What's the used Infiniti Q30 hatchback like?
It’s been on sale since 2016 but the chances are you won’t have seen many of these Q30s on the road. This car is actually Infiniti’s contender in the premium family hatchback market, and it offers a leftfield alternative to those who would habitually buy rivals like the Audi A3, the BMW 1 Series and the Mercedes-Benz A-Class without blinking.
It was never going to be a huge seller, admittedly, and to make any headway in this market the Infiniti was always going to have to be a little bit special. However, despite the fact this brand was a new and, in the UK at least, an unknown name on the car scene, the Q30 had a bit of a head start – you see if you peer under its idiosyncratic bodywork you’ll find that it actually shares its underpinnings with the aforementioned A-Class. This is actually a direct result of Infiniti being the luxury car division of Nissan, who are part of a wide-ranging car alliance with Renault and the mighty Daimler organisation, home of the Mercedes-Benz.
Premium models gain heated front seats, electric lumbar support for the driver, dual-zone climate control, electrically folding mirrors, cruise control and rain sensing wipers. Premium Tech trim adds privacy glass, LED headlights, wood trim and Nappa leather seats, while the range-topping Sport Q30s come with Alcantara interior and upholstery, and a sporty-looking body kit. Those trims suffixed with InTouch also gain Infiniti's sat-nav and traffic sign recognition systems, and a DAB radio.
On the road, the 1.5 diesel is excessively noisy, this noticeable at almost any speed but most especially when you drive it in anger – which considering the lack of oomph you’ll have to do. The larger 2.2 is quieter and stronger but along with that comes higher running costs and poorer fuel economy. The 1.6 and 2.0-litre turbocharged petrol engines make the Q30 more refined, but can’t hope to match the diesel units on economy. Of the two petrol engines, the 1.6 offers a more acceptable combination of performance and economy.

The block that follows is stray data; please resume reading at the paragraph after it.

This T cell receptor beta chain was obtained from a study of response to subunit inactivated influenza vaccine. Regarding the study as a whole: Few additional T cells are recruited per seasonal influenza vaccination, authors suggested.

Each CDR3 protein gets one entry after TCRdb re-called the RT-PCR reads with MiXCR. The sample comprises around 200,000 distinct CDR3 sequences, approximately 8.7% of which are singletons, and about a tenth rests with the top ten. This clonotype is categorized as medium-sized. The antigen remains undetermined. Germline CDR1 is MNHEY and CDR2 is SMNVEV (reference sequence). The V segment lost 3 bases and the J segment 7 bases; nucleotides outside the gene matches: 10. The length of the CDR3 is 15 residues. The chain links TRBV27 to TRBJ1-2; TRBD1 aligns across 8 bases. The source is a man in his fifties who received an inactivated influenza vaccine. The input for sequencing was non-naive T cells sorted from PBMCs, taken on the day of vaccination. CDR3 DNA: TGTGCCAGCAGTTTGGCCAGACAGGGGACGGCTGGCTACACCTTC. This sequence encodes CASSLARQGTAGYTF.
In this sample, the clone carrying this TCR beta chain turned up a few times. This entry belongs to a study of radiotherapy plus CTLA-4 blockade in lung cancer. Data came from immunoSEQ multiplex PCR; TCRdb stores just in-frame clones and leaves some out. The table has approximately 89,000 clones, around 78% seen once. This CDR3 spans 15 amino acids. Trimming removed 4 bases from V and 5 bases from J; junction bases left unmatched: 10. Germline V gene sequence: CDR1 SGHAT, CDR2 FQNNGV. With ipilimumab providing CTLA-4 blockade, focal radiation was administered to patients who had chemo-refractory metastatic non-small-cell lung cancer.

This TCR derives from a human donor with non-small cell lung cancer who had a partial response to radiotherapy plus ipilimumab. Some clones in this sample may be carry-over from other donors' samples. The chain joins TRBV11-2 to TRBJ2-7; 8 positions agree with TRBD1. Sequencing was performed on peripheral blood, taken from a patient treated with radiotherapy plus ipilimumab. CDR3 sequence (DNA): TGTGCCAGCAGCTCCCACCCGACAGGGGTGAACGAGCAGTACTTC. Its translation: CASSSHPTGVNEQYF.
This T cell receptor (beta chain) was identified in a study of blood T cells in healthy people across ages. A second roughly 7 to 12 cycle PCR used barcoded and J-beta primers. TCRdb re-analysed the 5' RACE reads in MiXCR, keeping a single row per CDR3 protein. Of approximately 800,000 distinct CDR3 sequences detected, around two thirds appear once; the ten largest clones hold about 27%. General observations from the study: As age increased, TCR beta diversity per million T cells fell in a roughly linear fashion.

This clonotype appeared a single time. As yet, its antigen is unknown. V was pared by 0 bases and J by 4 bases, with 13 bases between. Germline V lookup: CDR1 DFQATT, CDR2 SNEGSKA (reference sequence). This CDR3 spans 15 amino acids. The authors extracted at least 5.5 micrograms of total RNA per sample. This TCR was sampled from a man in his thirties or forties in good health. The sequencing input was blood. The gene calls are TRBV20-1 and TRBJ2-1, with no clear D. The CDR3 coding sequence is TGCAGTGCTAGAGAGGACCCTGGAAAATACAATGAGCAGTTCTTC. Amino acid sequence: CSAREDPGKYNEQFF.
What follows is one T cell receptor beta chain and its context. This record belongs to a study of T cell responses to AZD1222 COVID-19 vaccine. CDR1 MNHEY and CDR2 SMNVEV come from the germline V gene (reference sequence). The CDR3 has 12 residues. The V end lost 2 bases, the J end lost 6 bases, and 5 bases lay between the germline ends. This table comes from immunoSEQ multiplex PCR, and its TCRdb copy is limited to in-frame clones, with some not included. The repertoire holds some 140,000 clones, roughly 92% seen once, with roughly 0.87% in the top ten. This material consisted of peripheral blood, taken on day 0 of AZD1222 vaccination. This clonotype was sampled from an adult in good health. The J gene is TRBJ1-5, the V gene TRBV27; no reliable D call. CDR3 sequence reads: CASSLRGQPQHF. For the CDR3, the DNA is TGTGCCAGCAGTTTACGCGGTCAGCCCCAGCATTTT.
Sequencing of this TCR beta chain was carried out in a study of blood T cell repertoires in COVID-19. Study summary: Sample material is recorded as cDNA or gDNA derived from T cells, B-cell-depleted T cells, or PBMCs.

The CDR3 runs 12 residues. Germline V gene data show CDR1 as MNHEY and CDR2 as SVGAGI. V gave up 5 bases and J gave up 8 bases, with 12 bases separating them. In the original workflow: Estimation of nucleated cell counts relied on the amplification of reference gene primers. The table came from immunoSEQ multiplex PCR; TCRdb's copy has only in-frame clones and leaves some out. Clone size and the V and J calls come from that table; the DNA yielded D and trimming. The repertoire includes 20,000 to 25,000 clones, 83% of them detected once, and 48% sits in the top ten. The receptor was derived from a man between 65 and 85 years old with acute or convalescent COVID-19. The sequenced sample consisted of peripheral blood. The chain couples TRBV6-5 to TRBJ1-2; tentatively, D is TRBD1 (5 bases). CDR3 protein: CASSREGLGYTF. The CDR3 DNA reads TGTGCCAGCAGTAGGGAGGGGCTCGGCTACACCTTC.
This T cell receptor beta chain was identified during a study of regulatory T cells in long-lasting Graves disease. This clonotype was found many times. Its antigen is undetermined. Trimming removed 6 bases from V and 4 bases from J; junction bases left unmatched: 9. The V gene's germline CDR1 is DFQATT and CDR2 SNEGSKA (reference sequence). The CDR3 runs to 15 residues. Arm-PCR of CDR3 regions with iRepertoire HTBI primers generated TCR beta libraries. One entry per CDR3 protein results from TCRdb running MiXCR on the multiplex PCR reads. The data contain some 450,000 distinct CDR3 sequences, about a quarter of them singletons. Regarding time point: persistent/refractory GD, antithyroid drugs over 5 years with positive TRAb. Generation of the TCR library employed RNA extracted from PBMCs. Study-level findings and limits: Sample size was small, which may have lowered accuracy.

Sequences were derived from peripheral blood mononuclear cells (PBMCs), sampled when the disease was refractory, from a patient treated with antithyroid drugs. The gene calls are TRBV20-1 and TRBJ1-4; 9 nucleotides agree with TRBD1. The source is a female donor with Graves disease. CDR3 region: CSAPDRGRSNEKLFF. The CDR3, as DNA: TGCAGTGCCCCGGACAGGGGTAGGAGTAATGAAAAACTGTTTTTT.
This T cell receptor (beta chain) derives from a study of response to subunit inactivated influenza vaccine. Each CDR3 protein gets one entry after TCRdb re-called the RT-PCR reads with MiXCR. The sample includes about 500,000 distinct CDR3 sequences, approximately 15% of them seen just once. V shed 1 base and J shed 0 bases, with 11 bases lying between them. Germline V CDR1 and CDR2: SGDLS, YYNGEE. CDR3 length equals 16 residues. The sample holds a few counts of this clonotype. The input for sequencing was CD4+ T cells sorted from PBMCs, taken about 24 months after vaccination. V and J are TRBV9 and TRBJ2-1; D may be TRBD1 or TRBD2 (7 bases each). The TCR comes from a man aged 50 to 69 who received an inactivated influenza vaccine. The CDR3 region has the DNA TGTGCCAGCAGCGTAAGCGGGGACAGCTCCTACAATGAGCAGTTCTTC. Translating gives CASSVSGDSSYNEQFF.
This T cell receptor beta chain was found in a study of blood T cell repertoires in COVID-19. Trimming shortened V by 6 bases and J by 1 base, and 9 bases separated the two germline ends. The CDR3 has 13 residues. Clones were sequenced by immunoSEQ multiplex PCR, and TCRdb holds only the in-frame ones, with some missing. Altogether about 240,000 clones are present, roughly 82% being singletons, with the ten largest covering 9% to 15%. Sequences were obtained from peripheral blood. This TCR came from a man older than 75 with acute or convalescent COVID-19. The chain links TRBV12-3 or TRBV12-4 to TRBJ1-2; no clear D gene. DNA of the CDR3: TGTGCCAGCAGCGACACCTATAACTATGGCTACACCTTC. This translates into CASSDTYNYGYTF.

Perhaps it shouldn’t come as a surprise that the driving performance is a little below average, as the car shares some of its underpinnings with the third-generation A-Class, which we also reviewed poorly for its on-road dynamics. The Q30’s ride is upset on anything more challenging than a mildly uneven road surface. So, for the average town driver, who experiences speed bumps and potholes as frequently as red traffic lights, this would not be the first choice for comfort. You may get a headache too, as wind and road noise is far from filtered out. The softly sprung chassis provides a lot of lean in sharp turns, yet the weighty front end reacts slowly to the steering, which in turn feels short of communication.
There are some positives, though, and when it comes to the Q30 these can be found in the form of a generous adjustment for both the steering wheel and the driver’s seat. There’s electric lumbar support too, on all models above the entry-level SE. Mind you, the driving position is relatively high and there is a shortage of side support to keep you in place during faster cornering. The pedals are also offset to the right which creates an awkward driving angle.
Although the gadgets and smart features are all there, they aren’t very well thought out. The climate control buttons are so low down that you can’t reach them easily whilst driving, the 7.0in infotainment screen’s graphics aren’t particularly sharp and the rotary controller that is used to scroll through the unimpressive menus is clumsy to use. The interior is a mix of classy leather-covered surfaces and cheap plastic which, combined with the gimmicky mod cons and the fact that you only get a standard DAB radio on the pricier models, makes the car feel very uninspiring inside.
In terms of space, Infiniti has compromised back-seat comfort for boot size. There is little leg room even for average-height adults in the back seats and a rising rear window line, which makes the rear of the car feel a little claustrophobic. It would be a squeeze to fit three adults in the back, and the middle passenger would have a raised seating position and central tunnel to make matters worse. Perhaps if you are more likely to carry luggage than extra passengers, the 368-litre, easily accessible boot is more appealing. However, even with 60/40 splitting rear seats, the boot does not have a dual-height floor like many of the Q30’s rivals.
At least you’ll be safe. All versions come with a five-star Euro NCAP rating, seven airbags and autonomous emergency city braking, which applies the brakes automatically if you are about to hit the car in front.